Continue Reading


Two military pilots killed in plane crash in Foley

The plane crashed around 5 p.m. A house and two cars on the ground were hit in the crash.

Brandon Moseley



Navy Lt. Rhiannon Ross, age 30, of Wixom, Michigan, died when her T-6B Texan II trainer aircraft crashed. Also killed was Coast Guard Ensign Morgan Garrett, a 24-year-old student aviator.

A Navy pilot and a Coast Guard student pilot were killed on Friday when their Navy T-6B Texan II training airplane crashed into a home in Foley. No one in the house was killed.

Commander Zach Harrell, a public affairs officer with Naval Air Forces, said that the plane crashed around 5 p.m. A house and two cars on the ground were hit in the crash.

“It is with a heavy heart that we mourn two of our pilots who lost their lives during an aircraft crash in Alabama today,” the chief of naval air training said in a Twitter post. “Our deepest sympathy goes to their family and friends at this difficult time. Rest in peace, Shipmates. We have the watch.”

Navy Lt. Rhiannon Ross, age 30, of Wixom, Michigan, died when her T-6B Texan II trainer aircraft crashed. She was a Navy instructor pilot, officials announced on Sunday. Also killed was Coast Guard Ensign Morgan Garrett, a 24-year-old student aviator.

Ross earned her commission in April 2012. Before joining the Florida-based Training Squadron Two in February 2018, she served three years with Helicopter Sea Combat Squadron 26 out of Norfolk, Virginia.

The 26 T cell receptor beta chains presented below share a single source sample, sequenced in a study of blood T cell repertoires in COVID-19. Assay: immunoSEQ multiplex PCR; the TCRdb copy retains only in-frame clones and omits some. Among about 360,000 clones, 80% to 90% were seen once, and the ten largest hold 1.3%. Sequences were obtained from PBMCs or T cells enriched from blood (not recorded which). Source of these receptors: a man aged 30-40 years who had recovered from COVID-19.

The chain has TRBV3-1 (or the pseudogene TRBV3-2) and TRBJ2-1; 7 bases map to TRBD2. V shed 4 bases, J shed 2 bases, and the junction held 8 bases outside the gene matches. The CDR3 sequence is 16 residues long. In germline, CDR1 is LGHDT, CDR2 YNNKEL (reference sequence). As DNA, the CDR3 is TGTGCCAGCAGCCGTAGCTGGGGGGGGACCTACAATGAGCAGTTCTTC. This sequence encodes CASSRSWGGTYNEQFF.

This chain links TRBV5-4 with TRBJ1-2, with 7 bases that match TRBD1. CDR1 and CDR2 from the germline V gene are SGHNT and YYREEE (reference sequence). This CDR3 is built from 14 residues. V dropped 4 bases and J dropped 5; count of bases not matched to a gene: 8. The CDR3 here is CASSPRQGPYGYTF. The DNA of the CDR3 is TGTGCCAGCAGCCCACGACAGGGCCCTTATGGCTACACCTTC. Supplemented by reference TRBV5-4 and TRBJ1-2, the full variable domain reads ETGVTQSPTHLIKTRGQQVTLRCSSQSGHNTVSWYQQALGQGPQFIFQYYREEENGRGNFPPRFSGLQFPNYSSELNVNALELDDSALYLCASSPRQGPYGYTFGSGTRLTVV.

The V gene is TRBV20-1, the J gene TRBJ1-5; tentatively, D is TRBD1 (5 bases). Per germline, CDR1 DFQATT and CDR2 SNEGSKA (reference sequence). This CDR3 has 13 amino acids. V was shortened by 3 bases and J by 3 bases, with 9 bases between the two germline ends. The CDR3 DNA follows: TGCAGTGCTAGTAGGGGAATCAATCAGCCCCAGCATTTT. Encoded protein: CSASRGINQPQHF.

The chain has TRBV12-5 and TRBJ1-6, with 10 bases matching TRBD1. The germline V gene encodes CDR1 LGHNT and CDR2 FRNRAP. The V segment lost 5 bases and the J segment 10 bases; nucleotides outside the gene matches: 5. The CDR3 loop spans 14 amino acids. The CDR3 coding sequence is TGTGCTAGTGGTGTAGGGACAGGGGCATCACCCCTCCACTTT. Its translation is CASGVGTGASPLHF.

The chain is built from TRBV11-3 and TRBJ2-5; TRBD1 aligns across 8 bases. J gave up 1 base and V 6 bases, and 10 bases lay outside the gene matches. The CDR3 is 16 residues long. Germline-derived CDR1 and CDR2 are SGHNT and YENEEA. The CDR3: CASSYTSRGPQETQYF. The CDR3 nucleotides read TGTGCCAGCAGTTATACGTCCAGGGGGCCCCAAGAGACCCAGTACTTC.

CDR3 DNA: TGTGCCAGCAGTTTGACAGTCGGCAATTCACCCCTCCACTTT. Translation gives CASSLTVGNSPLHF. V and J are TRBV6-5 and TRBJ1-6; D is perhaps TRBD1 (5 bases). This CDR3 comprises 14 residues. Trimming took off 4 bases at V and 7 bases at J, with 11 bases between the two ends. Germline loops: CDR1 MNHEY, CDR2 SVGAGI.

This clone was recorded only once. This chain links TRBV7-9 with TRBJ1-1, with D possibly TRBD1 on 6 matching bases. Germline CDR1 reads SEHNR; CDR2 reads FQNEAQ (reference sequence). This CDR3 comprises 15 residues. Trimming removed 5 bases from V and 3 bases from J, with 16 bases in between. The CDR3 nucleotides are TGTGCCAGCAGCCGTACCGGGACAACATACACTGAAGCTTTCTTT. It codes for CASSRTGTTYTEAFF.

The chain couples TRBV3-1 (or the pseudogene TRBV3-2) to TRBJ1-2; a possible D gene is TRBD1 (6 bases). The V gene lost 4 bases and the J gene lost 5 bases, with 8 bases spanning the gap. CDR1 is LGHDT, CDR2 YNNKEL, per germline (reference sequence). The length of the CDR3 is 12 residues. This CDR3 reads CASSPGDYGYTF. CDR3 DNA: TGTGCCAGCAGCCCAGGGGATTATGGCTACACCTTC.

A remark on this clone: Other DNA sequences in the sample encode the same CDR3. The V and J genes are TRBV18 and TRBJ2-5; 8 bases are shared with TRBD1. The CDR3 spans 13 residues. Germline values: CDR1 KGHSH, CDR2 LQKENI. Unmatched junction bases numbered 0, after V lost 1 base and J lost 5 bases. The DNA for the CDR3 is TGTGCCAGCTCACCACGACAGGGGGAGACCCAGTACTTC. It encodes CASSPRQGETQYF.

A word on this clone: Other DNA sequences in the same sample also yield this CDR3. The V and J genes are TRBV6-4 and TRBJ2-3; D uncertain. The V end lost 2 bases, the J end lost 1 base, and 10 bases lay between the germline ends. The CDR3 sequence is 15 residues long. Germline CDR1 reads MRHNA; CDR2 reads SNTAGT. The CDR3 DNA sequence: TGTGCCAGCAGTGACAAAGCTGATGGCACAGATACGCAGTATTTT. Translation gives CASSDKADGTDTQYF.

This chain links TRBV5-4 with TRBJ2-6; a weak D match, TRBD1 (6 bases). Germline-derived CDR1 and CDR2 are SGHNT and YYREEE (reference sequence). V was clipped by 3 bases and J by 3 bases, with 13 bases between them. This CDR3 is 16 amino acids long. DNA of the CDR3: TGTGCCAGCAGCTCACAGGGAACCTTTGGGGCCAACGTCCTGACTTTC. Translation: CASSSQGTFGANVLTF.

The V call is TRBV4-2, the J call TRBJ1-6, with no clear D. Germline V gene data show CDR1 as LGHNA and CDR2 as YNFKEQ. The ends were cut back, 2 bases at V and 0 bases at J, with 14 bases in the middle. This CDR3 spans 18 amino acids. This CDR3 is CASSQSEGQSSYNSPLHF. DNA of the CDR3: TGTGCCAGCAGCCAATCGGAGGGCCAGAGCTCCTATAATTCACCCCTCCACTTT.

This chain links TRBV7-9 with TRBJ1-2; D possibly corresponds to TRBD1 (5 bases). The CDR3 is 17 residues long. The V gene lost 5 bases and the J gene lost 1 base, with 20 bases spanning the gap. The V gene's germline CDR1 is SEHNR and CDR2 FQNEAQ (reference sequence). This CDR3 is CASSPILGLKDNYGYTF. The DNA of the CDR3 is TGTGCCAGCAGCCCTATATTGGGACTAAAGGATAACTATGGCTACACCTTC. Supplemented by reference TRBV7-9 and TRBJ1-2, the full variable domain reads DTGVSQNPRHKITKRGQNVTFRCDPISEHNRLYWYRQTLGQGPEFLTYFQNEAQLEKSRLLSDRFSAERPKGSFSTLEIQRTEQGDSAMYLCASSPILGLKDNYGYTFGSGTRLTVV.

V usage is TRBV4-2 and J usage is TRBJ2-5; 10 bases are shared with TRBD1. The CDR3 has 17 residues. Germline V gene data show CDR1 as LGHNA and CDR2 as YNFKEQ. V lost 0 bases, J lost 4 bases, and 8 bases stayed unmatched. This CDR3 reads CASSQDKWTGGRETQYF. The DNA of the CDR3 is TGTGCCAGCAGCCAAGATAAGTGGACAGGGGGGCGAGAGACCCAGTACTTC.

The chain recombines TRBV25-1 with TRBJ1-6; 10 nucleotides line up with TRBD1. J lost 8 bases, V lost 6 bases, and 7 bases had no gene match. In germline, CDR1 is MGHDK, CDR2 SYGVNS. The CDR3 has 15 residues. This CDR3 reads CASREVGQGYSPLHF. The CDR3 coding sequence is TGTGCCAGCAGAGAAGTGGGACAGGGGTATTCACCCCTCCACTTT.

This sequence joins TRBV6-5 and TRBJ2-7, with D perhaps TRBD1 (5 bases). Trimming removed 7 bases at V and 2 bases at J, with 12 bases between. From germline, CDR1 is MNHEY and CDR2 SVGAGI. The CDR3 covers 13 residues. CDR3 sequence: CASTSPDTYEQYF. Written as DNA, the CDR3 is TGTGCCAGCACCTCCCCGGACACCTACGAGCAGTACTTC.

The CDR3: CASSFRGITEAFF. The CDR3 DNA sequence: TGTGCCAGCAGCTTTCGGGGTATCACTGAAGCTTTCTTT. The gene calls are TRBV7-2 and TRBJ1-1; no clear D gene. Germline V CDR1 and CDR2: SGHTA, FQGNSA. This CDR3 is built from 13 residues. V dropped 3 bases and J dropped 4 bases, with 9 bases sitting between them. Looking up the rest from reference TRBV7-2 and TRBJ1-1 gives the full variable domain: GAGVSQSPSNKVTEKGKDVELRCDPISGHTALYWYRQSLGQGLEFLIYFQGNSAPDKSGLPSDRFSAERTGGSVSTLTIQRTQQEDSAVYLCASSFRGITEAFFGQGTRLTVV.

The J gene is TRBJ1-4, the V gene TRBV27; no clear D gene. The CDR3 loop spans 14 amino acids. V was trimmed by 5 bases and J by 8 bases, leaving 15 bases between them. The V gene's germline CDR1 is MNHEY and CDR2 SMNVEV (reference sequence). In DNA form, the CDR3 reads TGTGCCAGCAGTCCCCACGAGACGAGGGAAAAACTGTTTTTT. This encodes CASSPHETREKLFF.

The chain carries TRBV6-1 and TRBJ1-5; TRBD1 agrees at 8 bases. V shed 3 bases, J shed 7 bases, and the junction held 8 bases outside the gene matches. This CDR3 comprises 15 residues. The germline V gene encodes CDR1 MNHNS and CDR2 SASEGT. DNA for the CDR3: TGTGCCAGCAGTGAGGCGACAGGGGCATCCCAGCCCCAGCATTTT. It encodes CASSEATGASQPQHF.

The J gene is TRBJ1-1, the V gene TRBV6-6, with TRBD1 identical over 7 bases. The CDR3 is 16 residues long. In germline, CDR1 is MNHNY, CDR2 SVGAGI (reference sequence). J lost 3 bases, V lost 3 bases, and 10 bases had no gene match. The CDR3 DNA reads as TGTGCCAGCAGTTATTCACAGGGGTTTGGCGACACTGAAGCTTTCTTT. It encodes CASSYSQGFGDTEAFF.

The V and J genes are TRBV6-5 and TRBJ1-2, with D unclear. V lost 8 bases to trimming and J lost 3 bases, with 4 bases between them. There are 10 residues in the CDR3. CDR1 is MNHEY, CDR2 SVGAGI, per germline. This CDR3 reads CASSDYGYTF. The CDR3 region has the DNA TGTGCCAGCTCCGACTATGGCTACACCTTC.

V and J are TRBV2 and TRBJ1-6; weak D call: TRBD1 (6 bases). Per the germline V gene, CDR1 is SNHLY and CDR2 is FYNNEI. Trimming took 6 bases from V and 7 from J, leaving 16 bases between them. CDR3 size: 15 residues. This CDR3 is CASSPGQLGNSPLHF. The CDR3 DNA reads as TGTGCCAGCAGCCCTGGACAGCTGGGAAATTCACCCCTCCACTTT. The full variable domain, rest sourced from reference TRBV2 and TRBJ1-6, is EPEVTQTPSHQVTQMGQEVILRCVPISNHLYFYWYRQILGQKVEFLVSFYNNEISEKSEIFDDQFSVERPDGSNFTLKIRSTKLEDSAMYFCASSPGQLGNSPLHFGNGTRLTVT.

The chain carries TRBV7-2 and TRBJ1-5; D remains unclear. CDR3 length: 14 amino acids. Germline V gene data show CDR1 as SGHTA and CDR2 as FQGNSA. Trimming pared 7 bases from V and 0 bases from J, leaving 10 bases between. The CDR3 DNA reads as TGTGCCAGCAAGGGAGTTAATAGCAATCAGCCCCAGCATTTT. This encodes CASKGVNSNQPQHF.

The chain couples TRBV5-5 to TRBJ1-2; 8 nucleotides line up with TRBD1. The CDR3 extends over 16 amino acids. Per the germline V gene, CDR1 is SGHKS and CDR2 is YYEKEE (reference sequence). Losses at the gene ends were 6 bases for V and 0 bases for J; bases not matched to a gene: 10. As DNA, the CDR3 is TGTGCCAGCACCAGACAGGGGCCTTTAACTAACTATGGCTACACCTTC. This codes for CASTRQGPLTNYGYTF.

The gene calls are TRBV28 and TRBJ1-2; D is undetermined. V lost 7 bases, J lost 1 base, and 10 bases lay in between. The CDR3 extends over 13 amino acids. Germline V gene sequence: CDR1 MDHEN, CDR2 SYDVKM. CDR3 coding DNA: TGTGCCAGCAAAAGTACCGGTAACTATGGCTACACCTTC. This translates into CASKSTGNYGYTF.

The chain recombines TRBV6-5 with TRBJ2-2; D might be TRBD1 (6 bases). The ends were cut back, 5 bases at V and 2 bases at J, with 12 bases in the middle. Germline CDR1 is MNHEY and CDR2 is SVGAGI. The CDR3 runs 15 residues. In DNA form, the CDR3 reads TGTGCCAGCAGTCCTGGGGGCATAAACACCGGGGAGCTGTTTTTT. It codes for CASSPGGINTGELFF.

Garrett was from Weddington, North Carolina, and was a 2019 Coast Guard Academy graduate.

“Their spirit, friendship, and devotion to their country will not be forgotten,” Navy officials said in a Sunday news release.

Public Service Announcement

Ross was a member of the University of Michigan at Ann Arbor’s Navy Reserve Officer Training Corps, according to her Navy career bio. Her personal awards include a Navy and Marine Corps Commendation Medal.

Friday’s accident marked the Navy’s first aviation-related fatality in more than a year.

“The incident is currently under investigation,” Harrell said. “The Navy is cooperating fully with local authorities.”


U.S. Sen. Richard Shelby, R-Alabama, said on Twitter, “Very sad to hear about the Navy trainer aircraft that crashed in Foley. My thoughts and prayers are with the families of the two service members who lost their live.”

Congressman Bradley Byrne, R-Alabama, said, “As we await additional information, I hope you will join me in praying for the victims and their families. According to the Baldwin County Sheriff’s office, the plane was a US Navy aircraft.”

A home caught fire after the plane crashed but the Baldwin County Sheriff’s Office also said no one on the ground was injured.

The T-6B Texan II is a tandem-seat, turboprop aircraft primarily used to train Navy and Marine Corps pilots, according to the Navy.

There are 245 T-6Bs based at the Navy’s two aviation training bases, Naval Air Station Whiting Field, outside of Pensacola and Naval Air Station Corpus Christi, Texas. The airfield is about 45 miles from the crash site.

Continue Reading